You have access to a variety of sources; however, there is not a definitive best type. The best source depends upon the purpose of your search and the information you need.
For example, if you are looking at current events, you should start with newspapers, Internet sites, and magazines, as they are published quickly and are generally more up-to-date than books. Books, on the other hand, are good sources for historical accounts and analysis of events, as well as more in depth coverage of topics.
Sources available as you conduct research will vary quite a bit in purpose, audience, and reliability. One important distinguishing characteristic is whether a periodical is considered popular or scholarly/academic. You need to learn how to tell them apart as well as determine which type is more appropriate for your information needs.
McMaster Libraries. How Library Stuff Works: Scholarly vs Popular Sources. YouTube. Creative Commons Attribution license (reuse allowed).
Think about the magazines you find in grocery, drug, and book stores. In popular magazines, you generally find lots of advertisements in addition to articles illustrated with several pictures. Popular magazines are written for the general public, usually for entertainment, general information, or keeping up with current events.
Popular magazines are normally written and edited by professional journalists. The authors who write the articles are usually not subject experts, but are expected to have done adequate and appropriate research in preparing the article. The editor has final say on what gets printed in the magazine.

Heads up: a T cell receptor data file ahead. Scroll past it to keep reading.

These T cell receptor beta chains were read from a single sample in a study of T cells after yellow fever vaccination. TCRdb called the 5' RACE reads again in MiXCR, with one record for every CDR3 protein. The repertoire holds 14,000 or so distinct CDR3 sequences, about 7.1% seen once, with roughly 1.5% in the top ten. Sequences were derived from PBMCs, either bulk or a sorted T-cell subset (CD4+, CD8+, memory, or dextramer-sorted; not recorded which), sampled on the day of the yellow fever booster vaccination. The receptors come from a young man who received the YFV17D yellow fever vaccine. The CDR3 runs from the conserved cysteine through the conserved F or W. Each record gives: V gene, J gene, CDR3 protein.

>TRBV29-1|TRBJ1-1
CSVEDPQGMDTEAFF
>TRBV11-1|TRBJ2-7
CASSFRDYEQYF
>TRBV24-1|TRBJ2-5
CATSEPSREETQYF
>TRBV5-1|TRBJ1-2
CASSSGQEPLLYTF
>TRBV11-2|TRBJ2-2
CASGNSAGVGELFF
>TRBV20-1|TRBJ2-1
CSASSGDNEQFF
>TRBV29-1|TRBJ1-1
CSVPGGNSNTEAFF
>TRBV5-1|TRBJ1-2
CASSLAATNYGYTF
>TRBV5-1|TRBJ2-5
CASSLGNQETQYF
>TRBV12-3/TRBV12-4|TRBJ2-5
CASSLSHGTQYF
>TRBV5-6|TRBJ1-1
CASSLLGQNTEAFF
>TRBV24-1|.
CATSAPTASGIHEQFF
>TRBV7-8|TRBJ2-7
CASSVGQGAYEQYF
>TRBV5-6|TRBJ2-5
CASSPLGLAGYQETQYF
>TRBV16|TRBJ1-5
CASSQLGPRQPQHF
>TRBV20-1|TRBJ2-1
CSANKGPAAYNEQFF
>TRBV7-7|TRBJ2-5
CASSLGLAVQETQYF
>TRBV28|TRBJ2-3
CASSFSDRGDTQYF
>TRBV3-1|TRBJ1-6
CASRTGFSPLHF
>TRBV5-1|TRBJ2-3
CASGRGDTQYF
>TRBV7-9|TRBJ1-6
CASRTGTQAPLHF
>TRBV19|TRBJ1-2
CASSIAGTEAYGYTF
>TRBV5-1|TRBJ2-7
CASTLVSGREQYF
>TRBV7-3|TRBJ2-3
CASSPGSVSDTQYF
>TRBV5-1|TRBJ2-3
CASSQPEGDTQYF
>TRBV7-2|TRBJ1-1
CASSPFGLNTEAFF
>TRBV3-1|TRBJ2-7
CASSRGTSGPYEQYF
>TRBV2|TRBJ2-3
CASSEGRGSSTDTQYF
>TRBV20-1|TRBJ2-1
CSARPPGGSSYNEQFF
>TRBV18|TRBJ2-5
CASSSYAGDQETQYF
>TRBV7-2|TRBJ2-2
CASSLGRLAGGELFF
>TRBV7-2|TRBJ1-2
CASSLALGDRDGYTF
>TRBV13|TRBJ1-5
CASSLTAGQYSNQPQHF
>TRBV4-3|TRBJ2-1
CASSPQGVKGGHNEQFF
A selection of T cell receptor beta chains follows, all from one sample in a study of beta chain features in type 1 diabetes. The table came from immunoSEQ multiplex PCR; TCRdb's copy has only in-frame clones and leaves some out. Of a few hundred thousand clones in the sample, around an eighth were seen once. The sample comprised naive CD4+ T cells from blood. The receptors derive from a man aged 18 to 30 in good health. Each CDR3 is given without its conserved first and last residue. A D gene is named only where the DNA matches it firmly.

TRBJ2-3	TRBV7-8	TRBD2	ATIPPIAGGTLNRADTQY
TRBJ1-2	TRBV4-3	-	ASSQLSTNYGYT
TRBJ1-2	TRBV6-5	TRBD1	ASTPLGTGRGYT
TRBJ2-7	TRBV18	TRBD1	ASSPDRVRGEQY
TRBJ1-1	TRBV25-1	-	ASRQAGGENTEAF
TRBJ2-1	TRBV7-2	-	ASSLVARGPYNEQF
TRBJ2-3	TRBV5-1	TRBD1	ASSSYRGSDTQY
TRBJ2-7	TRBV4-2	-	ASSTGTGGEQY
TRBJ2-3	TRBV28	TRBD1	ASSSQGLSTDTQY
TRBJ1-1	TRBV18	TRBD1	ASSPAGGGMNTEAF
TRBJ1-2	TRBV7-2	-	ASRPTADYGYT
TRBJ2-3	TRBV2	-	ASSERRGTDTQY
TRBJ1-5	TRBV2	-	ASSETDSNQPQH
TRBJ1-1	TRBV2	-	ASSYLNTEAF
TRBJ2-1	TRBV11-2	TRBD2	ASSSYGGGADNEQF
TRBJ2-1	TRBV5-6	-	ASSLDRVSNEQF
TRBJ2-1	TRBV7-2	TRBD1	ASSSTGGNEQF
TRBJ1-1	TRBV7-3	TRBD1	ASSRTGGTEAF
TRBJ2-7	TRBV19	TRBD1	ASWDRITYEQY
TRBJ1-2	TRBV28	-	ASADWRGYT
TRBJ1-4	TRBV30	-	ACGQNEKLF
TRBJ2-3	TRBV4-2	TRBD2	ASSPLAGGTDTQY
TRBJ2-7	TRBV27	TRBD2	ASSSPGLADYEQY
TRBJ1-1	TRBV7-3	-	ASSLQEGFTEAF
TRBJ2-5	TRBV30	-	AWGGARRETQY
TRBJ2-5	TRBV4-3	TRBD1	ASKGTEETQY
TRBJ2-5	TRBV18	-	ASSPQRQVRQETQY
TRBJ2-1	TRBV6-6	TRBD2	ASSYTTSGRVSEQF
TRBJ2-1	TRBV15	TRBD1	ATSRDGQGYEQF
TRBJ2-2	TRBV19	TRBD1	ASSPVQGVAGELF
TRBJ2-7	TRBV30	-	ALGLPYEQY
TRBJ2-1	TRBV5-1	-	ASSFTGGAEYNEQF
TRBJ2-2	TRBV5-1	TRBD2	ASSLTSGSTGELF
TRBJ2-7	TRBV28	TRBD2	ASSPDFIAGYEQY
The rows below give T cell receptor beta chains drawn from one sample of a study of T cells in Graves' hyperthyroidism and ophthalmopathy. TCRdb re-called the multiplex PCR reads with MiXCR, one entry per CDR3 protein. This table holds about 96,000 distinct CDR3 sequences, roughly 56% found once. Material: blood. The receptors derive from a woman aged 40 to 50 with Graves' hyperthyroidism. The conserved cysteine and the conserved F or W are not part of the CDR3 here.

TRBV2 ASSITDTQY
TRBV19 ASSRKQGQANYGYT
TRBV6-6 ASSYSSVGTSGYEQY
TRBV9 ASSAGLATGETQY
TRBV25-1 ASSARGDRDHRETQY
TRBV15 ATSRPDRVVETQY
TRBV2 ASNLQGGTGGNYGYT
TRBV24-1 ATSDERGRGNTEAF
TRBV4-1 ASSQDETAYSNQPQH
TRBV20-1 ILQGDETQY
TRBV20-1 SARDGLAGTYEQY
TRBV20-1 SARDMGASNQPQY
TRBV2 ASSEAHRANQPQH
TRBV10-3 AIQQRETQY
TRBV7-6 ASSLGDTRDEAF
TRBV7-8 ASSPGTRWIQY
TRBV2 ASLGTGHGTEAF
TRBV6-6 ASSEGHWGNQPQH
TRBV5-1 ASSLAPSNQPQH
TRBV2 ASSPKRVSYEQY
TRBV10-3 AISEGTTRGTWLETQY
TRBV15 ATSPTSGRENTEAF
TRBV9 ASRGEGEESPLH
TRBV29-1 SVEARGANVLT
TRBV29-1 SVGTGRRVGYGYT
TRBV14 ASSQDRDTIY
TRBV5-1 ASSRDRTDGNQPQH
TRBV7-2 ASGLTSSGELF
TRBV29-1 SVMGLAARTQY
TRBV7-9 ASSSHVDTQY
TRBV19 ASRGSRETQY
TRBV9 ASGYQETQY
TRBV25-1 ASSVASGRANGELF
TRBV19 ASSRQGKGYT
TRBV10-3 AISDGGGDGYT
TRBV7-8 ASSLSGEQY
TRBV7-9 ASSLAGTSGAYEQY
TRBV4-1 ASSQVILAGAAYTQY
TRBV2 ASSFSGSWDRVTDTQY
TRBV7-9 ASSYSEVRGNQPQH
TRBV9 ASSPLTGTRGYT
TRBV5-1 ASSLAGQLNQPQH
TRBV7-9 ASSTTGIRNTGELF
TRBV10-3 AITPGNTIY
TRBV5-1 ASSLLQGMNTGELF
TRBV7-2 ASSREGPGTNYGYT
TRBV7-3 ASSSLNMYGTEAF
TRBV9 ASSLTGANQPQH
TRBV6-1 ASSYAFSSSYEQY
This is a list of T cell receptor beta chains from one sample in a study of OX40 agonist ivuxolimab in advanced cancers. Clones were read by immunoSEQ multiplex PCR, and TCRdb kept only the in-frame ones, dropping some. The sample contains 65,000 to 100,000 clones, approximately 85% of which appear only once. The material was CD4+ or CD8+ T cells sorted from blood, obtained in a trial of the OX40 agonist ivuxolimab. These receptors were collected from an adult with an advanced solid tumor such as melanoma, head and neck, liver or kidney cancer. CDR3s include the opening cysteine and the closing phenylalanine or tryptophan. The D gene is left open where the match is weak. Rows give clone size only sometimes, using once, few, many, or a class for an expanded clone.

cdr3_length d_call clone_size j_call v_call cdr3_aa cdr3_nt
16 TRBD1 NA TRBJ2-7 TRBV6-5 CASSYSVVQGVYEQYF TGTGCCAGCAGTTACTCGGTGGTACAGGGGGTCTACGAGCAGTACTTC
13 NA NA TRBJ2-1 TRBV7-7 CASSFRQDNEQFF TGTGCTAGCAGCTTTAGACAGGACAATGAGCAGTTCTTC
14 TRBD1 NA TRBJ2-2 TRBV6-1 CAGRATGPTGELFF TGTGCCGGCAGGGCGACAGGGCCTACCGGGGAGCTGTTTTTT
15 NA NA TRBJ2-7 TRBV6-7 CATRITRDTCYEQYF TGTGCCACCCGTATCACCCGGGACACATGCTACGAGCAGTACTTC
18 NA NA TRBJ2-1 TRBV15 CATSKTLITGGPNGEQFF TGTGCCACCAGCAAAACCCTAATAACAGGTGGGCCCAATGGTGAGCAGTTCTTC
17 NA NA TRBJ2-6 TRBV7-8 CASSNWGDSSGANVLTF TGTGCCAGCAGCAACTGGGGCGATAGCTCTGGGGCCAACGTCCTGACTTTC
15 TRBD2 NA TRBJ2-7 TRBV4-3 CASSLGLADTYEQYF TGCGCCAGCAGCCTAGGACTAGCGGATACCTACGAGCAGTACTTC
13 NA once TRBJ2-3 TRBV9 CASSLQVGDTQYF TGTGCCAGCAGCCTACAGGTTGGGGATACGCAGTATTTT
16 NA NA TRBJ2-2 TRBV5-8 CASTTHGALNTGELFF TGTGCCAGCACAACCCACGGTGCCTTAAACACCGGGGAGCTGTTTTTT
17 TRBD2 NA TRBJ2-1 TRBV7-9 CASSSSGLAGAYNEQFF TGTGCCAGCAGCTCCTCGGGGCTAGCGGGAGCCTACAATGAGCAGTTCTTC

What you might use them for: Finding examples of print advertisements; current interest topics; basic information; entertainment; etc.
Academic/scholarly journals are written for students, faculty and professionals, and contain high quality articles. Research results are generally published in these periodicals, and charts and graphs are common for presenting data. The limited advertising is geared toward the specific audience that read the journal.
Articles in academic/scholarly journals are written by subject experts, as opposed to journalists that write for popular magazines. The editors who make the final decision on what is published also have expertise in the subject area covered by the journal.
What you might use them for: Finding research and/or analysis about various topics and events.
Peer review adds an additional level of reliability. Not only are these articles written by subject experts, they are also reviewed by other subject experts for quality before being accepted for publication.
McMaster Libraries. How Library Stuff Works: Peer Review. YouTube. Creative Commons Attribution license (reuse allowed)
Trade Magazines are usually published by a professional organization for its members and others in the field. (Some trade magazines are also considered academic/scholarly journals.)
Trade Magazines are generally written and edited by practitioners in a field.
What you might use them for: Finding articles about current practice and/or interest in a field.